Tourism front and center in economic development discussion

By Vicki Hyatt | Apr 24, 2012
Photo by: Vicki Hyatt Marion Hamel, TDA board member, is shown in the forefront, with Commissioners Kirk Kirkpatrick, Michael Sorrells and Kevin Ensley visible in the back.

During an economic roundtable discussion organized by the Haywood County commissioners, tourism was the issue of the day.
Representatives from every town in the county, as well as from the chambers of commerce, the county’s economic development commission, the community college and the tourism development authority attended the gathering.
Representatives from the Haywood County Tourism Development Authority spoke of efforts to organize events and promote the area during the slower tourist months, including an upcoming Fire & Ice Winterfest, and a transition to social media, web and video to reach potential visitors to the area.
“There’s a shortage of things for children to do, especially in the winter,” said Lynn Collins, executive director of the TDA.
There was some discussion about an ice skating rink at the Haywood County Fairgrounds, and Al Matthews, Canton town manager, said lights at the baseball/softball complex in Canton would allow extensive tournament play in the area.
The cost of lighting is around $450,000 because the added regulations for complexes located on abandoned landfills. While grants could possibly fund half of the cost, there’s still a matter of the matching amount, Matthews said after the meeting.
Commissioner Kirk Kirkpatrick gave an update on county property in Jonathan Creek where a park is planned.
He reported a master plan is in place, but funding is a stumbling block.
Collins said communities with a strong sports marketing program fare better during an economic downturn.
Haywood County Commission Chairman Mark Swanger spoke of the need for communication to avoid events that will be in conflict as opposed to attracting a larger number of people to the county. For instance, the county fair is now on the same weekend at the Fines Creek Bluegrass Jam, events that overlap and cater to those with common as opposed to complementary interests.
The group was told of a monthly meeting between those who organize visitor-related events, including the TDA, the chambers of commerce and the downtown organizations.
Group members were enthusiastic about a proposal to add acreage to the Blue Ridge Parkway near Maggie Valley — something that would not only further protect the watershed, but allow an area with natural waterfalls, an abundance of wildlife and more hiking trails.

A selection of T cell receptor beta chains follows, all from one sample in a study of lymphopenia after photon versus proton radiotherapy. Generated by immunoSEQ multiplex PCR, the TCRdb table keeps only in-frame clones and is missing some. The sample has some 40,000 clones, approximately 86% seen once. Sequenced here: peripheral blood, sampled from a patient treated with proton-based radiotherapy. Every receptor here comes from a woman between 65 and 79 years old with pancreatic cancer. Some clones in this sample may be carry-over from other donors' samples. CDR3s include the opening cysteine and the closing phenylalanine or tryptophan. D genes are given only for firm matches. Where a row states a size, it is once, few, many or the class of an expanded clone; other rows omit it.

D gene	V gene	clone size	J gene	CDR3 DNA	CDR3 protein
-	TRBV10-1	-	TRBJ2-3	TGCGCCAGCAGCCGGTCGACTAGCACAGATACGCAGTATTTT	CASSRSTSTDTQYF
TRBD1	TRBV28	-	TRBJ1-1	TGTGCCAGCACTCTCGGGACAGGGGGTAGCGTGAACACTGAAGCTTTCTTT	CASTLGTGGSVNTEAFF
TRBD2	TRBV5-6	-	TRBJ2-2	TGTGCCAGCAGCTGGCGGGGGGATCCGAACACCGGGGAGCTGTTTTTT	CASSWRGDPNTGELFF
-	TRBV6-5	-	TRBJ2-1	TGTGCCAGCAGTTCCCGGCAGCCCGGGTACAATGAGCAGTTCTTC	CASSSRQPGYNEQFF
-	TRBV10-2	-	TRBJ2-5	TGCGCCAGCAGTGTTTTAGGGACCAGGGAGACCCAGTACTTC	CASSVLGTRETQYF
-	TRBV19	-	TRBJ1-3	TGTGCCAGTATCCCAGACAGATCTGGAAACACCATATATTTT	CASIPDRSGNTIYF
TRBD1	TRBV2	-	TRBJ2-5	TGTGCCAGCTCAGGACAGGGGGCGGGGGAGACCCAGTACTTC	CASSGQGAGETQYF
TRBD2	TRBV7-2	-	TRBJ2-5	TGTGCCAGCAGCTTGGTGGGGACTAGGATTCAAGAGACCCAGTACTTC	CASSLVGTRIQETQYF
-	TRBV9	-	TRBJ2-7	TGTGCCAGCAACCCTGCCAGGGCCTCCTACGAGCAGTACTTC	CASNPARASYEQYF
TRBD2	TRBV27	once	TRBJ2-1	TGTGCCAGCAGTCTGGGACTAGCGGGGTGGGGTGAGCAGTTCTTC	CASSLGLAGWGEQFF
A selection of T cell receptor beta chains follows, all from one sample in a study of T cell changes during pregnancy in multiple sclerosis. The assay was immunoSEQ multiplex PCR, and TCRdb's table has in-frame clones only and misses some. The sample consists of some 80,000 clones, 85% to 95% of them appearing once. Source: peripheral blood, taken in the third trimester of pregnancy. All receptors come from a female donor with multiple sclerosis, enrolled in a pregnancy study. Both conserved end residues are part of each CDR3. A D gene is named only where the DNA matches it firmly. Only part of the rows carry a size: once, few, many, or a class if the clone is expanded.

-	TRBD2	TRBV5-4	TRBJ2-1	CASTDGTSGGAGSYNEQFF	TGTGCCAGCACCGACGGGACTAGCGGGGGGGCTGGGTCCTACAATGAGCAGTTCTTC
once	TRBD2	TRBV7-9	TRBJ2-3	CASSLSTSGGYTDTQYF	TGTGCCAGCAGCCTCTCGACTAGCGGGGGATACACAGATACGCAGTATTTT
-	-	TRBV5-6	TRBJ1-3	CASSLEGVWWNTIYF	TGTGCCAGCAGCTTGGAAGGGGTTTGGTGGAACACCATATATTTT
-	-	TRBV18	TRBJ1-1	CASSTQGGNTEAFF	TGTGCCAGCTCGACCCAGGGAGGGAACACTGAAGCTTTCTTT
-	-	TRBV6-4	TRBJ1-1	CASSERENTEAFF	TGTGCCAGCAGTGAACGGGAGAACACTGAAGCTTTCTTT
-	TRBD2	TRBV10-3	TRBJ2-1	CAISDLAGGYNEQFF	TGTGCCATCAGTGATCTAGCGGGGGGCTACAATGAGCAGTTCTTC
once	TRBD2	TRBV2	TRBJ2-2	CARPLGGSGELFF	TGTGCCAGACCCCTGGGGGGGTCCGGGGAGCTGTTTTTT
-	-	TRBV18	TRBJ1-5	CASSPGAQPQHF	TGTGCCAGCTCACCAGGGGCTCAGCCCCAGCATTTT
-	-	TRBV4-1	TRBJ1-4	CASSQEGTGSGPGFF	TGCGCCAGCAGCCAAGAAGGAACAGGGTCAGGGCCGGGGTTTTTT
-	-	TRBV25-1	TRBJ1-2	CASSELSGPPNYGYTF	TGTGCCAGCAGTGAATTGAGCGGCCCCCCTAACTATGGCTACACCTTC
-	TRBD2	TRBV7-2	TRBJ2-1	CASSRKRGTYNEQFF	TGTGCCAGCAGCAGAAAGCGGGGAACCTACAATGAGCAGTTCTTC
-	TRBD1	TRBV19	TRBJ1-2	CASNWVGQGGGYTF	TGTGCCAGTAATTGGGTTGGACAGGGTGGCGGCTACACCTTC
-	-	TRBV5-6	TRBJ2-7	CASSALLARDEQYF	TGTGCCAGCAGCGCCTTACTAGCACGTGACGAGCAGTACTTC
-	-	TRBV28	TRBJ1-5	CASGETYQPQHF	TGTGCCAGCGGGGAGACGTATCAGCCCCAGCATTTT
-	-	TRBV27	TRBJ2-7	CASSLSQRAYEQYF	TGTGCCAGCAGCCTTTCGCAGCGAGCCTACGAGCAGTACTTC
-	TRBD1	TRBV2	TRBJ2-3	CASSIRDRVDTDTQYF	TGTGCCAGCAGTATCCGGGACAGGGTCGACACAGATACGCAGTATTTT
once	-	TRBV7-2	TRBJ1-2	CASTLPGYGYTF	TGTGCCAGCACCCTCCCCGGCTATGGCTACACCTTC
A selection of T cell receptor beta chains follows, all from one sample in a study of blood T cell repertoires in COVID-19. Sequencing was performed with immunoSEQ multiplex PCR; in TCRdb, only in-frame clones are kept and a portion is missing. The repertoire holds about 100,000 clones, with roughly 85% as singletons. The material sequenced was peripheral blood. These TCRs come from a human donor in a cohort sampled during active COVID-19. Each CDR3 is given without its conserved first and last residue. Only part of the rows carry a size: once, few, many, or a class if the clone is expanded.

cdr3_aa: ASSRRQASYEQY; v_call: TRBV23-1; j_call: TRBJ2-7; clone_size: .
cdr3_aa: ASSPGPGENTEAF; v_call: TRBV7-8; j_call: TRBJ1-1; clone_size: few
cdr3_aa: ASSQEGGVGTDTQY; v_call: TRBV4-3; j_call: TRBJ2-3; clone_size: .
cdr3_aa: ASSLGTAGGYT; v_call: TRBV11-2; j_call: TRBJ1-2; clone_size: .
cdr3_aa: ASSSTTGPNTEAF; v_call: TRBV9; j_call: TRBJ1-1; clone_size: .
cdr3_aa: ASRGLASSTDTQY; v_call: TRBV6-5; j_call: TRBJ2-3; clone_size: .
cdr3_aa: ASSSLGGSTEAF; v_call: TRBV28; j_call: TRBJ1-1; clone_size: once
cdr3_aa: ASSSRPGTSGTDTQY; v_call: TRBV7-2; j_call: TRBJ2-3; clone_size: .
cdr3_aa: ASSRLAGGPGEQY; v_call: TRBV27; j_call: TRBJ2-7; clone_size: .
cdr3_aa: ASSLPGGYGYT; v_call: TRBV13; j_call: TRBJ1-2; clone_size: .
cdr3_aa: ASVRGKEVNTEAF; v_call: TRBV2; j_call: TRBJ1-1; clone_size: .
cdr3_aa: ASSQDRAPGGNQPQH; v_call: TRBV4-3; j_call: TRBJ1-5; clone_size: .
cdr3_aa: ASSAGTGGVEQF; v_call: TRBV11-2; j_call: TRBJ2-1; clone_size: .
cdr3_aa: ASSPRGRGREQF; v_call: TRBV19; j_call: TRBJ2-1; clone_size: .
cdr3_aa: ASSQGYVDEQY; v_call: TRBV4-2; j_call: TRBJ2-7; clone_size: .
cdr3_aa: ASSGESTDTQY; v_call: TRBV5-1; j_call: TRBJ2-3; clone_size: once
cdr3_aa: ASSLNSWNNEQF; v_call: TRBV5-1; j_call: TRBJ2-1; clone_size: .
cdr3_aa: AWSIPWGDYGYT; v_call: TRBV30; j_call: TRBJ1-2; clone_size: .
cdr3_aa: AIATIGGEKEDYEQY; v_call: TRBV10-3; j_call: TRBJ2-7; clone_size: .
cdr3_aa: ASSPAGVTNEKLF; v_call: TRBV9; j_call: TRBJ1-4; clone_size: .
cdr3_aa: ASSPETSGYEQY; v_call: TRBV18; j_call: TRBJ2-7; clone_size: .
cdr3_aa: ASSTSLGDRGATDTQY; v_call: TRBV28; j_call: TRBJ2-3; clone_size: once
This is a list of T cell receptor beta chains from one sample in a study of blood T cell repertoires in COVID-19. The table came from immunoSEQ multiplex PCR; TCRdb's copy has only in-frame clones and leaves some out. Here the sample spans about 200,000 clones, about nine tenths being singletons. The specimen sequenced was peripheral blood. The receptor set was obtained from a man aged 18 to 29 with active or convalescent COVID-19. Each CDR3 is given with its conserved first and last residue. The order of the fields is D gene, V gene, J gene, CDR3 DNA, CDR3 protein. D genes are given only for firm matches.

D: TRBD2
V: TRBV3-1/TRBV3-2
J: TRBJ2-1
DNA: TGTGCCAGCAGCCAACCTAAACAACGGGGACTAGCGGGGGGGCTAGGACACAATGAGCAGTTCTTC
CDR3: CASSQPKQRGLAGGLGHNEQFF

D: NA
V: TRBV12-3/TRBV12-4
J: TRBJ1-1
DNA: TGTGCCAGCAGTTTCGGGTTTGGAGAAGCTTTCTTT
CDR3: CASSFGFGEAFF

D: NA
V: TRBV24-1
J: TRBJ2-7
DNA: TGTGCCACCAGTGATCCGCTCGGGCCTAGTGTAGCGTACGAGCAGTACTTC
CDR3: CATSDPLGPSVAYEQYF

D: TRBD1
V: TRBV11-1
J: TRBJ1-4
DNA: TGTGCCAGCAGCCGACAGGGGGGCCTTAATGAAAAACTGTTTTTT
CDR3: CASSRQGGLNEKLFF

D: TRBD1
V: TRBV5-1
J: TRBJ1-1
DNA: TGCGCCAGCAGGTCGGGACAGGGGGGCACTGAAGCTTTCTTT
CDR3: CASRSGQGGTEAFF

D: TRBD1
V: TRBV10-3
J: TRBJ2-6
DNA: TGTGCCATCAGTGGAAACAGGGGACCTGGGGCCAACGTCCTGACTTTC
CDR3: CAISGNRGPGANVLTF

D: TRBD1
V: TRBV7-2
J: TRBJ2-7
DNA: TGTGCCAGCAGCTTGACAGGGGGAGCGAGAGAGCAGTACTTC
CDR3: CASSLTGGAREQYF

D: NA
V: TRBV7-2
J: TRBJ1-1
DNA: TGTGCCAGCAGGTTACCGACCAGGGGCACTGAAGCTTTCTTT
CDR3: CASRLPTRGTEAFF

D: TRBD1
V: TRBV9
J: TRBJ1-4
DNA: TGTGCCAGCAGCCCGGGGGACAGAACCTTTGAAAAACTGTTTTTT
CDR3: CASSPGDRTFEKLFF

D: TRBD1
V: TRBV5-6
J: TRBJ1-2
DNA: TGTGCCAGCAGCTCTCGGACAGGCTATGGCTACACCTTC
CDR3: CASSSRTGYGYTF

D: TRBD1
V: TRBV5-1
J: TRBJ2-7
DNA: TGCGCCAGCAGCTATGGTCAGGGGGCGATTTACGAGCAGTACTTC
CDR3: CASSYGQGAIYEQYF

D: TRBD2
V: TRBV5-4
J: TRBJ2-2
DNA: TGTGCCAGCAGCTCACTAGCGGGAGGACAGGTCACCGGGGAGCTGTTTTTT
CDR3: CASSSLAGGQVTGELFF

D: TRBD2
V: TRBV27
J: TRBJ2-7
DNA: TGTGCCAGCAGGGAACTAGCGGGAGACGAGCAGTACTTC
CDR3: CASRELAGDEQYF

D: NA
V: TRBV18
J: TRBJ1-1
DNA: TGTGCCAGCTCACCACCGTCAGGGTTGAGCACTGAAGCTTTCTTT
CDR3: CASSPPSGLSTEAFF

“There’s a lot of people working on this thing and it could be big for Haywood County and all of Western North Carolina,” said Sammy Carver, a TDA member and landowner who is working toward the effort.
Attendees agreed Haywood has not taken full advantage of the potential to promote the natural beauty of the Great Smoky Mountains National Park and the Blue Ridge Parkway that abut the county.
Collins said there is a lot of interest in the Appalachian heritage, including music, arts and culture. Laura Leatherwood with Haywood Community College suggested the soon-to-open creative arts center at the college could be a logical place to showcase events of this nature.
Kirkpatrick asked whether there was something the county could do to promote the county as a whole, not necessarily a single community or event. He suggested possibly paying for a television spot in nearby markets such as Charlotte or Atlanta, something Collins agreed to research.
Kirkpatrick acknowledged that local residents will wonder why economic development talks centered on tourism as opposed to other areas that will create more or better-paying  jobs.
Swanger said tourism presents an opportunity for entrepreneurship. Kirkpatrick said business growth, as well as second and retirement homes can all start at a single point — with a visit to the area.

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